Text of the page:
4 ethical dilemmas facing physicians
Why ACA, malpractice, hospital consolidation and patient demands pose new ethical pressures for U.S. physicians
Today’s physicians are subject to numerous competing pressures, rooted in both time and money, perhaps to an extent they’ve never experienced before. Medical Economics consulted doctors and healthcare experts to explore the push-pull of four ethical, financial, and logistical dilemmas that doctors must navigate in 2014--and beyond.
Consider the trends. Patients newly insured through the Affordable Care Act (ACA), some with long-ignored medical needs, will be flooding the system, with slightly more than eight million people signed up by late April, according to federal officials. Medicaid eligibility also expanded in 26 states. Meanwhile, the U.S. health system is rapidly evolving. Hospitals are consolidating and building networks, many doctors are moving away from independent practice, and everyone from federal officials to the American Board of Internal Medicine Foundation’s “Choosing Wisely” campaign are targeting ever-rising treatment costs.
Add to that mix the perpetual edginess about malpractice lawsuits and patients who walk into the exam room with an iPad stocked with medical studies and their own game plan, says Terry McGeeney MD, a visiting scholar at the Brookings Institution and chief medical officer for VillageMD, a Chicago-based practice acquisition and management company that works with primary care practices. Doctors somehow have to keep their practice solvent amid shifting economic incentives, he says.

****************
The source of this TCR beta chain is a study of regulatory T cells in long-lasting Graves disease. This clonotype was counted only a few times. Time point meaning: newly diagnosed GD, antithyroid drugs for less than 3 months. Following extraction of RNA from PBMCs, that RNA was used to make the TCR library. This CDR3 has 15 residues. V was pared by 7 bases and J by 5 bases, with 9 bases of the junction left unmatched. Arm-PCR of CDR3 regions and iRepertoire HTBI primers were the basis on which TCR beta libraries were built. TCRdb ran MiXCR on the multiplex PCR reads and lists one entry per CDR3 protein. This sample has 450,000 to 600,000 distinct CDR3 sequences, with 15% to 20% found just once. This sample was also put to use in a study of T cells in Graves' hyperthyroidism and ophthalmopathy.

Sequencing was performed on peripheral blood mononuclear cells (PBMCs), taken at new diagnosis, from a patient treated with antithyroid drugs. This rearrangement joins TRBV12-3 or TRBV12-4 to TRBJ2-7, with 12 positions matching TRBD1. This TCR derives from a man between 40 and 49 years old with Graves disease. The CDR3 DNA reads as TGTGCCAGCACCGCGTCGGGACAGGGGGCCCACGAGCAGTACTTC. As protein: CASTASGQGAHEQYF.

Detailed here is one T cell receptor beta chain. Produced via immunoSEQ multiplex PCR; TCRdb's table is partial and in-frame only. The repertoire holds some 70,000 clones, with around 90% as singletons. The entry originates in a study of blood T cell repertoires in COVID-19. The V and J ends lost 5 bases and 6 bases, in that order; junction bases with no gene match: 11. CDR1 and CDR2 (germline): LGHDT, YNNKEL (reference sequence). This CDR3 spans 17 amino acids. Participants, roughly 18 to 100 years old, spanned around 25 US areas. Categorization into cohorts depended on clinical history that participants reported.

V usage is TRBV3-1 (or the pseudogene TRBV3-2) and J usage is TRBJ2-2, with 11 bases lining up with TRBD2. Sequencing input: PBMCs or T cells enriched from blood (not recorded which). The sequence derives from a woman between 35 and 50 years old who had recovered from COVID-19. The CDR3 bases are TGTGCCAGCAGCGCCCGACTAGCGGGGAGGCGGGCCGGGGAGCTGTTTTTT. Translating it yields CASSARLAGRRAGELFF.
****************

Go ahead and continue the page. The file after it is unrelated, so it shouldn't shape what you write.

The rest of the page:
“Even though a lot of physicians are living in fee-for-service and RVU (relative value unit) worlds, the reality is that there’s an end date on all of those things,” he says. “Physician compensation is going to be moving more toward total cost of care, quality, following protocols for whatever the process or disease might be. But we’re caught in this sort of transition time right now.”
Even before the influx of newly-insured patients, doctors felt as though they were practicing a form of triage to best meet patients’ medical needs. A primary care doctor would have to work nearly 22 hours each day to meet all of the guidelines for preventive care and chronic disease management for a typical patient panel of 2,500, according to an analysis published in 2009.
“People who already feel like they are doing a ton of work, are going to say, 'I can’t do anything more. There’s nothing more to squeeze out of me,’ ” says Marc Tunzi, MD, a family practitioner at Natividad Medical Center in Salinas, California. “You want me to do more work, but then you want me to be empathetic. So I need to deal with my own wellness. I need to get some exercise. There’s only 24 hours in the day.”
Medical Economics explored four ethical dilemmas that many doctors face on a regular basis.